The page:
Horses are large fast-running mammals.
Commonly found in family groups in wild Prairies and mountain tops. They feed on straws and hay stacks. Horses are herbivores and carnivorous depending on what they are raise to eat.
Horses are also commonly raise by farmers for racing, guidance, shows and other activities their racers may find fit and appropriate for them. They perform during police officers’ match pass as well and frequently use for riding chariots during weekends. When well trained, they comprehend and keep with directions set forth for them.
Racehorses can gallop up to about 42 mph (68 kph) in short bursts in order to escape from predators. The horse’s life span is about 20-35 years.
Horses were first domesticated by people in Africa 5,000 to 6,000 years ago. There are about 200 domesticated (not wild) breeds of horses. The earliest-known horse is the tiny Eohippus (Hyracotherium).
Names: An adult female horse is called a mare, the adult male is called a stallion. A foal is a horse not yet one year old; a colt is a young male and a filly is a young female. A gelding is a sterilized male horse. A pony is a small horse, less than 58 inches (146 cm) tall at the shoulder. Horses are closely related to the zebra and donkey. Mules and hinnies are the offspring of donkeys and horses. The genus and species of the horse is Equus caballus.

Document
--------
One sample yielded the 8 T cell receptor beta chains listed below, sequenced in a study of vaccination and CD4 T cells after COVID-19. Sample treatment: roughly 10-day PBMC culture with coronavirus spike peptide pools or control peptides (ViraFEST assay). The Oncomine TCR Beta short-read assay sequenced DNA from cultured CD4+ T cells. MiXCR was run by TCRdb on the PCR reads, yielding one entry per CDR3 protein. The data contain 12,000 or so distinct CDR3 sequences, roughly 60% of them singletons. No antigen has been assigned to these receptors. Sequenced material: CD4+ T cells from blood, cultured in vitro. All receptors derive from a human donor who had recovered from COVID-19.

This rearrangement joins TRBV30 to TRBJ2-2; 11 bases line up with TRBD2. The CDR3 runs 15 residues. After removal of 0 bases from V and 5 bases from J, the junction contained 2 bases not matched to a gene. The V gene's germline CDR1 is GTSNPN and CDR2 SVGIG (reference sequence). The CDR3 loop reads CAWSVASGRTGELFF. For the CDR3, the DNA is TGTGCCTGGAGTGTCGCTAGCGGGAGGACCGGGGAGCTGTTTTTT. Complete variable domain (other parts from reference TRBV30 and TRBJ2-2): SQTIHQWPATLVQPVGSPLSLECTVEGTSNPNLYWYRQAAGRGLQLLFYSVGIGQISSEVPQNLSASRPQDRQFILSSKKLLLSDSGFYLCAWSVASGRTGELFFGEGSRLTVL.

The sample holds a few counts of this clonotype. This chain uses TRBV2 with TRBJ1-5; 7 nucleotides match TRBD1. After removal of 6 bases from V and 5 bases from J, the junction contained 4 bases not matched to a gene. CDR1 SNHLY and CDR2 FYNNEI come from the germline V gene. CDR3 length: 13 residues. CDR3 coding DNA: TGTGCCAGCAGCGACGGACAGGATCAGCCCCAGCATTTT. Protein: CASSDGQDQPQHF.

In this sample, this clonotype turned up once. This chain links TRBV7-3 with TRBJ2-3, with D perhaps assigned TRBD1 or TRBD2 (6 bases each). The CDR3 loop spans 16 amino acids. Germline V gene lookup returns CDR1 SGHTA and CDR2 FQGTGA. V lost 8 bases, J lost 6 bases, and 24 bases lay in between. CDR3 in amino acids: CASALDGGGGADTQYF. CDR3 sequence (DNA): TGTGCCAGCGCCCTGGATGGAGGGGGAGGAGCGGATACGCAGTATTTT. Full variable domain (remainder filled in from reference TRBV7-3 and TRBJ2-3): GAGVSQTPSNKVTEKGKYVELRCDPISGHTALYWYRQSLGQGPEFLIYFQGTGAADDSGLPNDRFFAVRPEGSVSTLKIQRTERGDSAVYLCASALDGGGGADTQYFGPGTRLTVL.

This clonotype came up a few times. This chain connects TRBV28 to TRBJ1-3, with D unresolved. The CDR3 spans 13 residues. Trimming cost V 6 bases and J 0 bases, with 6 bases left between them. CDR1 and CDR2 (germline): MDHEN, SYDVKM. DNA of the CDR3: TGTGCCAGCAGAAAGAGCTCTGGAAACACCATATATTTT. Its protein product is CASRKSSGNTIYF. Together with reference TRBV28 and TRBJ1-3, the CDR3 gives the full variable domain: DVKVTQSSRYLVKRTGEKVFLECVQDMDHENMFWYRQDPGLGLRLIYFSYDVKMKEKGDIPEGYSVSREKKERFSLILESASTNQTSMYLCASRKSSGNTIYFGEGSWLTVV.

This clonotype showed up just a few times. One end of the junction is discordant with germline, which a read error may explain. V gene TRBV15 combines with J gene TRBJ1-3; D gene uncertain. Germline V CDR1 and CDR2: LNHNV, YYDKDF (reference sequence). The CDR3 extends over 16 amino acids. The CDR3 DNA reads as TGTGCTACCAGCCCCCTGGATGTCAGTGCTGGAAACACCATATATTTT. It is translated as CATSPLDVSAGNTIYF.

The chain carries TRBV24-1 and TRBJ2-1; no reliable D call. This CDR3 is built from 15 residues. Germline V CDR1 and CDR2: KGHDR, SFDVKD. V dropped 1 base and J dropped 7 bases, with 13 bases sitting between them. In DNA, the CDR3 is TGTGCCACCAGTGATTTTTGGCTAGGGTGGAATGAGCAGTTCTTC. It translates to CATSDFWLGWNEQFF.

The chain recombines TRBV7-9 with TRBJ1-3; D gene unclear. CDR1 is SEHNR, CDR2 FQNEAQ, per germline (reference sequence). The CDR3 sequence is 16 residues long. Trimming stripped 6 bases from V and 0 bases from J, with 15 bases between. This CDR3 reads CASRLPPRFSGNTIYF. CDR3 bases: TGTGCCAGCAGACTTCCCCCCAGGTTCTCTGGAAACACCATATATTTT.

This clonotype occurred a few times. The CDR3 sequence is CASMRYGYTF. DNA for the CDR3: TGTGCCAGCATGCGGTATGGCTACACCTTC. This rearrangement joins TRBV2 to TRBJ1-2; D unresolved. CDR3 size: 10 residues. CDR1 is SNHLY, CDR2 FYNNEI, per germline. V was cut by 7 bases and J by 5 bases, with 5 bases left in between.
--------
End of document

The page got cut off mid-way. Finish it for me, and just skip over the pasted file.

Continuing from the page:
Anatomy: Horses have hoofed feet (they are ungulates). The hooves and teeth continue to grow throughout the horse’s life. Horses have a narrow, flowing mane. They have large nostrils that let them get lots of air quickly. Large eyes and ears help the horse detect predators early, allowing it to run away. The heaviest horse is the Belgian (up to 3,150 lb,1400 kg), a draft (working) horse; the tallest is the Percheron (7 ft tall), another draft horse. The lightest and smallest is the miniature horse, a type of pony.
Sleeping: Horses sleep standing up, but if they feel safe, they will sleep lying down.